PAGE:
Dear WaPo: Abbas did not ‘reject’ Olmert’s offer.

This appeared last week at Open Zion, and I forgot to post it here! Imagine.

olmert abbas shakeYesterday my editor Ali Gharib took the Washington Post to task for its ill-conceived weekend editorial concerning John Kerry’s recent push to restart Israeli-Palestinian negotiations. Let me start by saying that I agree with everything Ali wrote—except that he skipped something.

There’s a little moment, a single line, not even an entire sentence, buried deep in the editorial which serves as a kind of emblem of all that is wrong with so much of the discourse surrounding the conflict, including the contribution made by the very piece of writing in question.

“In 2008 Mr. Abbas rejected an offer from Mr. Netanyahu’s predecessor [Ehud Olmert],” the Post’s board writes, and then carries on its merry way to dismiss Kerry’s diplomatic efforts out-of-hand. The only problem being: It’s not true.

As Bernard Avishai reported in the New York Times in February 2011:

“We were very close,” Olmert told me, “more than ever in the past, to complete an agreement on principles that would have led to the end of the conflict between us and the Palestinians.” Abbas said the talks produced more “creative ideas” than any in the past. He took pains to assure me that he had been most flexible on Israel’s security demands. Olmert, in retrospect, agrees, saying that Abbas “had never said no.”

Was a deal struck during Olmert’s premiership? No, it was not. In that sense, then, I suppose it could be argued that Abbas “rejected” an offer from Olmert—but surely only in the same sense that Olmert “rejected” an offer from Abbas.

Thus, the Post did the very thing that a long list of Americans and Israelis have always done: Create an imaginary Palestinian, and then talk about that fictitious creature as if it were composed of flesh and blood rather than straw and propaganda.

Did Abbas reject Olmert’s offer? No. Is Abbas congenitally not-a-partner for peace?Nope. Did Yasser Arafat walk away from a “generous offer” at Camp David? No. Are the Palestinians likely to “back down” from a shared Jerusalem if Israelis don’t “blink”? Not likely. Is Palestinian culture to blame for the moribund state of the Palestinian economy? No (no, really: no). Are the Palestinians “an invented people”?No more than any other people. Are they, or were they ever, the equivalent of “cockroaches in a bottle”? Uhhh—no.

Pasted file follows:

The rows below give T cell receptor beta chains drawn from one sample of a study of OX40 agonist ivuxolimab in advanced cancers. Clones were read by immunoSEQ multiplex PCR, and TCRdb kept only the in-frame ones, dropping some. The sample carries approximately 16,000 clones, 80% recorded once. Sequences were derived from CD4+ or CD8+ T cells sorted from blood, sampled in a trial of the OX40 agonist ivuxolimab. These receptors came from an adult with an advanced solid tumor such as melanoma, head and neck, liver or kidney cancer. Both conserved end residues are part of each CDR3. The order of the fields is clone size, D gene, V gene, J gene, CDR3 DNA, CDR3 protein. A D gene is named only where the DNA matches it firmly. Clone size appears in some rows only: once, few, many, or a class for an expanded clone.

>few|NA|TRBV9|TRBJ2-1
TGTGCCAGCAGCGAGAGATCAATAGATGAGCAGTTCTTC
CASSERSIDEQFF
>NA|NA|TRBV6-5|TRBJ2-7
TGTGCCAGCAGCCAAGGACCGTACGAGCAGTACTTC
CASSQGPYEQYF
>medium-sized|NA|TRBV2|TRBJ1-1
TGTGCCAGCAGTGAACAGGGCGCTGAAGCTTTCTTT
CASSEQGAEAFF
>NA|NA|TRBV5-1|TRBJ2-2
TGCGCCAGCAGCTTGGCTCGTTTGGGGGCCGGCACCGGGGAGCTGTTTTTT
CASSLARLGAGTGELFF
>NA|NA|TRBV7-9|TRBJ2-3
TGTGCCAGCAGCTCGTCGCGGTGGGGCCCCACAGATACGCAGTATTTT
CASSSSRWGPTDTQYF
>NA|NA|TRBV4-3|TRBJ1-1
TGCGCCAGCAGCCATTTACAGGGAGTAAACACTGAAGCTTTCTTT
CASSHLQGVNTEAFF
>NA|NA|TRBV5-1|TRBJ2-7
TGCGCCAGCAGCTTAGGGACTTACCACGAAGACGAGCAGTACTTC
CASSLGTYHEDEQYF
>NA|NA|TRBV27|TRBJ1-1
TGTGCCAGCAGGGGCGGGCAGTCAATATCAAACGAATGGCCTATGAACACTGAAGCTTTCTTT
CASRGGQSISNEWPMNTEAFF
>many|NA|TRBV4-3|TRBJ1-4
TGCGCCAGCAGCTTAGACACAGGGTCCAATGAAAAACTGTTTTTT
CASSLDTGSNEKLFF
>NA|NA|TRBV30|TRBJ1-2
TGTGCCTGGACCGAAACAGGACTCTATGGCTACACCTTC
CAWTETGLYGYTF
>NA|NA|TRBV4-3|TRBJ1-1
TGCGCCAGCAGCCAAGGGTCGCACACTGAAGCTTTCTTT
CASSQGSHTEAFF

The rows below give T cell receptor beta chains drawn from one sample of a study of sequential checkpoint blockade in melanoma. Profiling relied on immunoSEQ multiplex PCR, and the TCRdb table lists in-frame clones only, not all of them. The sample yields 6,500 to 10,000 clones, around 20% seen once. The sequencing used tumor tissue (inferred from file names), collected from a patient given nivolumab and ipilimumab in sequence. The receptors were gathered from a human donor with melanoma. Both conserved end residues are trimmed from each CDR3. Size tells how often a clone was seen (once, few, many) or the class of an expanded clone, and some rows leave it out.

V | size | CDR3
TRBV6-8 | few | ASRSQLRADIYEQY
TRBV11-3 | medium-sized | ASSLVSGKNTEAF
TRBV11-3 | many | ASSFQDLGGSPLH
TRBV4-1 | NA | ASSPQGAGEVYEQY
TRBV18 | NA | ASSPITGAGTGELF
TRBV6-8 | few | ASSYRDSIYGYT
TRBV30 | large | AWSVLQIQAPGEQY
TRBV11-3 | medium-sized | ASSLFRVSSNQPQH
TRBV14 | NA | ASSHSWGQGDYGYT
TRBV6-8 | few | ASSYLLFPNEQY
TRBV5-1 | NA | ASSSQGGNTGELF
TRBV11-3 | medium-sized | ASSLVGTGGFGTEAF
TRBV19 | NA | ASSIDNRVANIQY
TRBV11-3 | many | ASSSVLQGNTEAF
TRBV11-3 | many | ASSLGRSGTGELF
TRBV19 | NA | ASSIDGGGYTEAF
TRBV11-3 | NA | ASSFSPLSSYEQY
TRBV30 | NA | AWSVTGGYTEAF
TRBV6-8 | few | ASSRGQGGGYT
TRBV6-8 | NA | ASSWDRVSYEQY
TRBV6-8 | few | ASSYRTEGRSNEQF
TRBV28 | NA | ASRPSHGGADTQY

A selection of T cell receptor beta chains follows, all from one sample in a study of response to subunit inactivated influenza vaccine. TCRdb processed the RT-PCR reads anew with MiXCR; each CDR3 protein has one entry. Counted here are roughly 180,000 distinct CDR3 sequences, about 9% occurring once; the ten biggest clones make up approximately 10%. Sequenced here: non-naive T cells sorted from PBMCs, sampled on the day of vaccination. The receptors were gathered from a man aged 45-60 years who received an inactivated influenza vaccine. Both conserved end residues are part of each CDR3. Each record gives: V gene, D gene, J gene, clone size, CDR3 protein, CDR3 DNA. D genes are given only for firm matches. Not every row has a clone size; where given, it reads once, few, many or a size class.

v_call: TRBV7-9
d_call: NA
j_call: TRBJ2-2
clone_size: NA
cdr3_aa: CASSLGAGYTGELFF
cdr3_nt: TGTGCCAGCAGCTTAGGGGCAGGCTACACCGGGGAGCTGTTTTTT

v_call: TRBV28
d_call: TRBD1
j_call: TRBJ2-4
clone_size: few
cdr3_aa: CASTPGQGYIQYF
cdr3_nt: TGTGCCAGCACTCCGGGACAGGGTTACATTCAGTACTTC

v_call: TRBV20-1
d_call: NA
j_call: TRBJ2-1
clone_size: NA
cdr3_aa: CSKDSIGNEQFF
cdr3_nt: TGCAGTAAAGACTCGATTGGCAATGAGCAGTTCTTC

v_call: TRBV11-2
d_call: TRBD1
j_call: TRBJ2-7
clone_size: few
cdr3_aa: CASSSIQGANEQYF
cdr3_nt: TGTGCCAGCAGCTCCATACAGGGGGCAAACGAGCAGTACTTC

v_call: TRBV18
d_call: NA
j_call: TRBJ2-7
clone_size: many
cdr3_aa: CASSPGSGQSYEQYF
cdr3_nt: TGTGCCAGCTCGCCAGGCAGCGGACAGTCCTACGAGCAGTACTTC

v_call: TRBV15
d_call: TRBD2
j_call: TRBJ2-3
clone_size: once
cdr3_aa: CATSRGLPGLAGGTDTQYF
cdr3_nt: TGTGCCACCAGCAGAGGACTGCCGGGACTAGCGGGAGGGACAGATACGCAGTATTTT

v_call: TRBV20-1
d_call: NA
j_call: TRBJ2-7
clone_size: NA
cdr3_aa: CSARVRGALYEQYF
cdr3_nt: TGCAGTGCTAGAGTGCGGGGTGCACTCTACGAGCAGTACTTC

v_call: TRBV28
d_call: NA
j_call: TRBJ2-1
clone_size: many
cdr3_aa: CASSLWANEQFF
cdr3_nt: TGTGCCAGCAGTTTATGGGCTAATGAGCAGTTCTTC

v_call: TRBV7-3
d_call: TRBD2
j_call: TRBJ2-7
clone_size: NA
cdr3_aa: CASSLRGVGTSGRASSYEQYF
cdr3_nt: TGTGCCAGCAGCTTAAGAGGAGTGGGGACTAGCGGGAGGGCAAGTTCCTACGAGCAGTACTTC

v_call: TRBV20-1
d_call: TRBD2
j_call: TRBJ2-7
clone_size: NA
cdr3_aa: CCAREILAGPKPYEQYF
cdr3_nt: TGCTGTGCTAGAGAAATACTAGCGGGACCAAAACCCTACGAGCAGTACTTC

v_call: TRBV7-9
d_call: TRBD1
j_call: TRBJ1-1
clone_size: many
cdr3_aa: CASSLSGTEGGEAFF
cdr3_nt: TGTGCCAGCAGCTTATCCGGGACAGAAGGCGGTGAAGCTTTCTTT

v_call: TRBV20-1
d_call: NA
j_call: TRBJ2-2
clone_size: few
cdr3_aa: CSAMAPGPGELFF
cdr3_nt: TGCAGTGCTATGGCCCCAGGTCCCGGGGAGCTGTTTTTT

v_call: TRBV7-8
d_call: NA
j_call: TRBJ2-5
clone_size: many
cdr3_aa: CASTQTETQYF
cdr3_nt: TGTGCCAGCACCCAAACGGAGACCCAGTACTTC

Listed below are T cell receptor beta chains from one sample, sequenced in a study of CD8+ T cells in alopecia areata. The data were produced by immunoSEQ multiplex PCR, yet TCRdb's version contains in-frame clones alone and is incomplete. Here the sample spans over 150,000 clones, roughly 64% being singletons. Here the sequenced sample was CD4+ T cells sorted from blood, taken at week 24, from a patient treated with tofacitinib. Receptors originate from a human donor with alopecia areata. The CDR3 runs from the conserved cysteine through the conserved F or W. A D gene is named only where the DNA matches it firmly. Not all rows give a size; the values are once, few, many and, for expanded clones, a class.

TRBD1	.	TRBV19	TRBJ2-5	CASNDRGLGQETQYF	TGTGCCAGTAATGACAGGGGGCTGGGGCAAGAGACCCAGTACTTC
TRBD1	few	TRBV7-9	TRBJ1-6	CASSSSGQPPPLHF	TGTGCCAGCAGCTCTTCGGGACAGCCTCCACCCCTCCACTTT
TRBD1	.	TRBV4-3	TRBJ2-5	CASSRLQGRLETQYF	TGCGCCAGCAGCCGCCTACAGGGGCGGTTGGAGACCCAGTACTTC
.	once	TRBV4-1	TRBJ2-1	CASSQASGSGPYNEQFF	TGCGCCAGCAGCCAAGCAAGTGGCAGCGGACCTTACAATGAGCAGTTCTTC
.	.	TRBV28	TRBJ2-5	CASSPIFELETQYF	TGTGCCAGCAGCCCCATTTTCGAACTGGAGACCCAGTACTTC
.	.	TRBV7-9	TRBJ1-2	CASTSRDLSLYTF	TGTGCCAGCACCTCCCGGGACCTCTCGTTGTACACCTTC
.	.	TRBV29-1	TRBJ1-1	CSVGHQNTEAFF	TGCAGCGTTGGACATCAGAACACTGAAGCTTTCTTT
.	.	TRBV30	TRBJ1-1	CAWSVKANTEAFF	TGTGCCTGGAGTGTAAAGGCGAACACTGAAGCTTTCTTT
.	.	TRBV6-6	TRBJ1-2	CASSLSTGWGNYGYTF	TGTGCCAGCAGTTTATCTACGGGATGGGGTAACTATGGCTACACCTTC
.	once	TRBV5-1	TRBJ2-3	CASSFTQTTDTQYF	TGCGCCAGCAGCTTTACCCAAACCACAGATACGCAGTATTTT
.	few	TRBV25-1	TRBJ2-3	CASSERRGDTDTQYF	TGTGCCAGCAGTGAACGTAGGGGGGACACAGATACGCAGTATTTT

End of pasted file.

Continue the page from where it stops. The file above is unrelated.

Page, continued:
Some of the fictions hawked over nearly five decades of occupation skate near the truth—we can’t let Arafat entirely off the hook for Camp David any more than we can blame him exclusively—while others peddle in dehumanizing xenophobia, but all serve a narrative that few in positions of power care to question: That of the Israeli hero, standing against the odds and the barbarous hordes in the name of Democracy and Chicken Soup.

If, on the other hand, Olmert and Abbas were “very close” to an agreement; if Abbas has (in fact) been advocating for a two-state solution since 1977; if Ehud Barak and Bill Clinton share the blame for the failure of Camp David; if the Palestinians really mean it when they say that Jerusalem is their one and only capital; if Israel is the main force behind the shattered Palestinian economy; if, in fact, Israel shares the blame for all of its current troubles, from the waging of wars to the absence of peace, and Palestinians are as human as anyone else—then we may need to take them into consideration. We may need to give up our maximalist dreams (whether they be of a Greater Israel, or, in the case of America’s neocons, American global hegemony), and we may need to feel our way, however haltingly, toward mutually respectful accommodation.

But as Ali pointed out, mutually respectful accommodation is not now nor has it ever been on the Washington Post’s menu of options, so its editorial board needs to keep spinning a tale that doesn’t merely scoff at Kerry’s efforts to end decades of bloodshed (as in: actual people, actually dead), but (because it’s the Post) serves to effectively undermine those efforts.

It’s bad enough to casually print factual inaccuracies, but those who advocate for a continued state of managed-conflict in Israel/Palestine are arguing that millions of people should continue to pay the price of ideology in blood, bone, and grief. The folks at the Washington Post may not have skin in this game, but I do, and that’s a truth I can’t be quiet about.

Crossposted from Open Zion/The Daily Beast.


How Lapid reflects the ill-defined Israeli center.

yair lapidIn a recent interview with the New York Times, Israeli Finance Minister Yair Lapid said the following: “I used to have so many opinions before I learned the facts.”

He was talking about his transition from television to politics, and I have to say, that is a remarkable sentence from a man who was very recently elected based on his pre-fact opinions—particularly, but not exclusively, as he continues to function in a fact-free zone.